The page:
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POLITICS > Ankara, Berlin seek solid anti-terror ties

ANKARA - Hürriyet Daily News

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The Turkish-German intel ties were questioned
after an attack of the US embassy in Ankara. daily News Photo

The Turkish-German intel ties were questioned after an attack of the US embassy in Ankara. daily News Photo

Sevil Erkuş Sevil Erkuş sevil.kucukkosum@hdn.com.tr

Despite disappointment on the Turkish side due to “insufficient” counterterrorism cooperation, institutional efforts by Ankara and Berlin to strengthen this cooperation appear to be on track.

Turkey and Germany have agreed to hold joint seminars between related officials in order to reach a better mutual understanding in handling the terror problem and overcome gaps in information.

The idea came forward during German Interior Minister Hans-Peter Friedrich’s visit to Ankara last week, during which he met with his Turkish counterpart Muammer Güler. The proposal came from the German side and work has since started on the details. Workshops will be planned to enable the related officials to meet face to face and explain their perspectives.

Güler has asked for an easing of the currently complicated extradition process for PKK members living in Germany. The Turkish side has repeatedly emphasized that German law enforcement against suspected terrorists is not proceeding forcefully enough.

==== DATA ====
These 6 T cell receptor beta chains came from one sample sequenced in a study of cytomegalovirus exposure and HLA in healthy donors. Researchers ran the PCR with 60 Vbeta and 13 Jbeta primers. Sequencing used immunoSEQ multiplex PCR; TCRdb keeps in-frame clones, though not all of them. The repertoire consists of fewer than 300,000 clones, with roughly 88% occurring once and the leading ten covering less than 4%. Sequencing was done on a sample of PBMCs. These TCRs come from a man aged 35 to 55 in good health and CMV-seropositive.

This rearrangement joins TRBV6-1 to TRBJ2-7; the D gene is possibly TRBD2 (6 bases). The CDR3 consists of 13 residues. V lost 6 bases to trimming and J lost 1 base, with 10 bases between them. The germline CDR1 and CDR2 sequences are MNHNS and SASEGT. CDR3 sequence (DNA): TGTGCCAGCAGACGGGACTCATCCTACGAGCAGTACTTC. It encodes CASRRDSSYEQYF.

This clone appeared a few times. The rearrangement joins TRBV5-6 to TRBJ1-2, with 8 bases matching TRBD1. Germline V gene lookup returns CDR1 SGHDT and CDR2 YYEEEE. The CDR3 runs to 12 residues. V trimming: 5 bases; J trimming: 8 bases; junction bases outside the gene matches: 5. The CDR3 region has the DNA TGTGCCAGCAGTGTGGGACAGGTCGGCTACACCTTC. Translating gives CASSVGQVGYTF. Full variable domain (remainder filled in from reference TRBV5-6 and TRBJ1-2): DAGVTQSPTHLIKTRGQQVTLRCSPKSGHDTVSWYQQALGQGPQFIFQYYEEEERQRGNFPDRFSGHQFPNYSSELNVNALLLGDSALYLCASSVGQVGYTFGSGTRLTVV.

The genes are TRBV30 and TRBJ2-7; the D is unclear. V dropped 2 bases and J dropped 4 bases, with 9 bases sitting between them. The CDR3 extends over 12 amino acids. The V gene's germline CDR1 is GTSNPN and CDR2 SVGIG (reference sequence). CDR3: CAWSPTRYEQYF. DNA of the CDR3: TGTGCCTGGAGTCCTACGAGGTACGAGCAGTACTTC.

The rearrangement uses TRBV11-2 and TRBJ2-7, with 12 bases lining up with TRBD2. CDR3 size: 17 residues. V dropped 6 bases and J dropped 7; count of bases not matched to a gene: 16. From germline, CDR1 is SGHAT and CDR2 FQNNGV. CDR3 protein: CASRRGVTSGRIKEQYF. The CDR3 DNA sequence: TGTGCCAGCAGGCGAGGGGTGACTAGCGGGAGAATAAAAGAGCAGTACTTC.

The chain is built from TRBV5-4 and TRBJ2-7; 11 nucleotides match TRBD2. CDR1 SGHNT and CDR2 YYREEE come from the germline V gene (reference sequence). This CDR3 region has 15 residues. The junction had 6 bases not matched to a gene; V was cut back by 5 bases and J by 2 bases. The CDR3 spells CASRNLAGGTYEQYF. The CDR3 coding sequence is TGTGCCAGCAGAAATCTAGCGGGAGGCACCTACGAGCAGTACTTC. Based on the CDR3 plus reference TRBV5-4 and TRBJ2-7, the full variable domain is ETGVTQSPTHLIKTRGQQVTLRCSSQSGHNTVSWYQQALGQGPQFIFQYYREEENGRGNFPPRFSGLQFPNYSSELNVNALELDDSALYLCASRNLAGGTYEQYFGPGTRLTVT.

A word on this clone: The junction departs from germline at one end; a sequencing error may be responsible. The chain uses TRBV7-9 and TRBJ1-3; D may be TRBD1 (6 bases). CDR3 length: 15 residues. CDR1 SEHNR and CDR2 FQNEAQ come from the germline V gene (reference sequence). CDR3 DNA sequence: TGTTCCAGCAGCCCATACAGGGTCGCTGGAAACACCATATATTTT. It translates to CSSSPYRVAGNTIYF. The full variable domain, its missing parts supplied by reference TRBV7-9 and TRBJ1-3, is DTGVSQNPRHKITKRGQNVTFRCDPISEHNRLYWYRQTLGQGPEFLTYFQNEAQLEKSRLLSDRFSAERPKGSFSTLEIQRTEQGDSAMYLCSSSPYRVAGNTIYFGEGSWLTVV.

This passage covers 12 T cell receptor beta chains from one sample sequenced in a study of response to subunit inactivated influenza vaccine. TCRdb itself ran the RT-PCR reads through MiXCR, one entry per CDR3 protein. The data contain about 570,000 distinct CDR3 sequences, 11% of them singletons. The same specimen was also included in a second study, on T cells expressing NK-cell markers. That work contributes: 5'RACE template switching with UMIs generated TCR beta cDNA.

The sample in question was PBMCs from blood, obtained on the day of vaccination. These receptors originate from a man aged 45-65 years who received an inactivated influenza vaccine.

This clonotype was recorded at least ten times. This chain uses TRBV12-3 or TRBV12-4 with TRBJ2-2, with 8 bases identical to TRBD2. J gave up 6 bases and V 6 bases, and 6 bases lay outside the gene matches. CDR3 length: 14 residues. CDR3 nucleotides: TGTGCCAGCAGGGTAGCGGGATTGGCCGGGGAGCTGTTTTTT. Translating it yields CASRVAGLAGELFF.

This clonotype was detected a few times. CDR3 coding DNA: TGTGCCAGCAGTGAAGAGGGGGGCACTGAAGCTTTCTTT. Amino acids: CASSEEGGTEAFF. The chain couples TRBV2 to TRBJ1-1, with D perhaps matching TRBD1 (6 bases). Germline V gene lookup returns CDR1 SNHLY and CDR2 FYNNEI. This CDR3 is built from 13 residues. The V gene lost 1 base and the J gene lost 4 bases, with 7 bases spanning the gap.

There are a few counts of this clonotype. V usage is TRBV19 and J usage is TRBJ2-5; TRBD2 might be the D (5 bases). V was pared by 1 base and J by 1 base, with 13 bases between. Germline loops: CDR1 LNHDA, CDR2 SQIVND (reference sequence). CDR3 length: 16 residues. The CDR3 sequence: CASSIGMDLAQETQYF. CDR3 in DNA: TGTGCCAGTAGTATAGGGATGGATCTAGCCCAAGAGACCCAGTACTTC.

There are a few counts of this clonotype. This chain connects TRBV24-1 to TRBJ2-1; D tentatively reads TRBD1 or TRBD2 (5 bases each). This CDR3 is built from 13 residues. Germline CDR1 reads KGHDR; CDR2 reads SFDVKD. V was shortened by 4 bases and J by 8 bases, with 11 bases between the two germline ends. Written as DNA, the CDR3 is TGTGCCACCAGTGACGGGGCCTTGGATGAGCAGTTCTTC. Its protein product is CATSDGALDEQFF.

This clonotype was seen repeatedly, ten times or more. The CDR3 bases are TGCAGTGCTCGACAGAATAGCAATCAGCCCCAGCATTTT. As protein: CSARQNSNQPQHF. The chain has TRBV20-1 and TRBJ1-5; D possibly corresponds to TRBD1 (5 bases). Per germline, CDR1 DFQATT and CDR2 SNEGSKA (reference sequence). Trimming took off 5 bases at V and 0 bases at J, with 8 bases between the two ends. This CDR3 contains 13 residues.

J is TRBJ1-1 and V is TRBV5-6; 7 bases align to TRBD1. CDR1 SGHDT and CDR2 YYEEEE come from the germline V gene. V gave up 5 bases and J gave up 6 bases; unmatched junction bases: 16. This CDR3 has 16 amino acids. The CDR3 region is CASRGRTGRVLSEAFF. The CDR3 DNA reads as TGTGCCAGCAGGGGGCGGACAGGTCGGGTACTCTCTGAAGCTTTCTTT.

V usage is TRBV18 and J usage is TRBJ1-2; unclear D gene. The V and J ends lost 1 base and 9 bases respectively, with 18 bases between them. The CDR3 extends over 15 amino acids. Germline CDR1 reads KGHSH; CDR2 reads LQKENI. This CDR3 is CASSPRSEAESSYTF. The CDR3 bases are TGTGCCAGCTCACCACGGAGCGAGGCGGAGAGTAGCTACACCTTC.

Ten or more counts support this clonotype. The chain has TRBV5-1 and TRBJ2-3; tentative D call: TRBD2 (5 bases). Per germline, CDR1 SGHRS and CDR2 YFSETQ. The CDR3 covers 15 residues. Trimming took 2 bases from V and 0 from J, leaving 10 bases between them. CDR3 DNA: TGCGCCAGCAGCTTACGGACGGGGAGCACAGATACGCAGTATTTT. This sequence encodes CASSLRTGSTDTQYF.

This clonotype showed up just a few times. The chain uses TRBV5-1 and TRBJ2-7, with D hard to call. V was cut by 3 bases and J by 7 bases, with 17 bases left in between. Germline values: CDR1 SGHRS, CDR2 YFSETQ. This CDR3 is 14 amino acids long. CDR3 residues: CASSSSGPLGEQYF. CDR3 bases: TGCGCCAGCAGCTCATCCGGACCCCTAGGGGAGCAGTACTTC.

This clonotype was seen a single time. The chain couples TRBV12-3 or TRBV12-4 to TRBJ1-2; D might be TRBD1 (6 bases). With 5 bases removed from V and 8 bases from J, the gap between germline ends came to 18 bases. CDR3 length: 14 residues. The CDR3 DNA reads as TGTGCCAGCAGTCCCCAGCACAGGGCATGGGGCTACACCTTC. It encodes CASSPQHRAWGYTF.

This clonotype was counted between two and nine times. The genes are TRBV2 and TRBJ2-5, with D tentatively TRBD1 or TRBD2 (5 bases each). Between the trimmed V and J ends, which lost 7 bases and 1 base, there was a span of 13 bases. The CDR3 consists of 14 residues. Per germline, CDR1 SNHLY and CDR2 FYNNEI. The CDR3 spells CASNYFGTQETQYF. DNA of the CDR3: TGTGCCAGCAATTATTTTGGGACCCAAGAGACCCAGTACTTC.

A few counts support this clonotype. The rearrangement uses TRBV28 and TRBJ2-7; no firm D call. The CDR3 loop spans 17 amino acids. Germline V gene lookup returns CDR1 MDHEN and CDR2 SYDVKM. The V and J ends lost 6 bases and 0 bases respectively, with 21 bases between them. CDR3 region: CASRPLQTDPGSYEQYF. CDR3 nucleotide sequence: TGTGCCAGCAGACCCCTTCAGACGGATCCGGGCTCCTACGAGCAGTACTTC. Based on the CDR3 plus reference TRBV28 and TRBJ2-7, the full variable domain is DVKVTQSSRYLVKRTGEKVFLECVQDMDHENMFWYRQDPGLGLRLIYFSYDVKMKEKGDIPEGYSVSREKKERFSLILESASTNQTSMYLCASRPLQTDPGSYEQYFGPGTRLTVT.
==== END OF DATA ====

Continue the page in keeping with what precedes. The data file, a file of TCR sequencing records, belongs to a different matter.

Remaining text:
The parties have agreed for more “intense dialogue” on Turkey’s concerns, with the Turkish Interior Ministry planning to send a list to Berlin of those it seeks the extradition of.

Turkey informed Germany last December of its suspicions about a possible attack by Revolutionary People’s Liberation Party-Front (DHKP-C) and the outlawed Kurdistan Workers’ Party (DHKP-C) members, who had been staying in Germany until a few months before the Feb. 1 bombing of the United States Embassy in Ankara, which killed a Turkish security guard and seriously injuring three other individuals.

February/14/2013

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cezer "çapulcu" skonore

2/14/2013 11:07:21 PM

Optimist 23: Germany did not want to sign and extradition agreement with Turkey although Turkey wanted. Now, they do. Torture may not be the whole reason because Germany has extradited people to the US (and/or handed to US authorities) who were tortured. Moreover, there is death penalty in the US. Probably, the US can twist Germany's arm, but Turkey cannot.

Optimist 23

2/14/2013 10:49:22 AM

It is a two way street: a Turkish citizen committed murder just a few month ago and fled to TK. However the Turkish authorities refuse to extratide him. German authorities are hesitant to extratide Turkish citizens because they fear that they are exposed to torture. Also on the mega-fraud of Turkish Foundations in Germany several years ago, no positive response from TK, it is suspected that it gets too close to AKP circles. Good that they start to better cooperate.

True Turk

2/14/2013 12:39:46 AM

Germany has the largest population of "Turkish" citizens in central Europe, hence the largest group of Kurds, affiliated to the PKK. These people deal in prostitution, money laundering, drugs, people smuggling and extortion from Kurdish and Turkish businesses alike. The sooner the Germans bite the bullet and tackle this problem, the better. It is their women that are being prostituted and their kids that are being poisoned by PKK drugs.

cezer "çapulcu" skonore

2/14/2013 12:10:29 AM

Finally, Germany understood something...
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